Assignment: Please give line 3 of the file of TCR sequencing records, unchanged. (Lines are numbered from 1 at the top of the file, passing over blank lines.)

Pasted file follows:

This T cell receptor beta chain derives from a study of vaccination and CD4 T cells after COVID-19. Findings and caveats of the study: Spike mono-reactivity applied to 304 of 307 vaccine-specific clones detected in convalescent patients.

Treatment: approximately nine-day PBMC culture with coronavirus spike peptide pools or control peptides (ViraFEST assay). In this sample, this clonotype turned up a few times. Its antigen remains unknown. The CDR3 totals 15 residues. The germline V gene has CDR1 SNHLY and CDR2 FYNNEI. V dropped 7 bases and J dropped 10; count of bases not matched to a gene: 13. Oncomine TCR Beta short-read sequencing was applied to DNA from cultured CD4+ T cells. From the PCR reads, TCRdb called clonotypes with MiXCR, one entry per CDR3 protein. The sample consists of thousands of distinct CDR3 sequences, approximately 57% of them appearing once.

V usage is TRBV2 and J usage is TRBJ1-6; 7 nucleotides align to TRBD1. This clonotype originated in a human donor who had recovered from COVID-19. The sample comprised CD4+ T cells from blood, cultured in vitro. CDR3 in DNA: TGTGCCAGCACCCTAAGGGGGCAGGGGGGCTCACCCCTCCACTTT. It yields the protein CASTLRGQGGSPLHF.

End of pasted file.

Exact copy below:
V usage is TRBV2 and J usage is TRBJ1-6; 7 nucleotides align to TRBD1. This clonotype originated in a human donor who had recovered from COVID-19. The sample comprised CD4+ T cells from blood, cultured in vitro. CDR3 in DNA: TGTGCCAGCACCCTAAGGGGGCAGGGGGGCTCACCCCTCCACTTT. It yields the protein CASTLRGQGGSPLHF.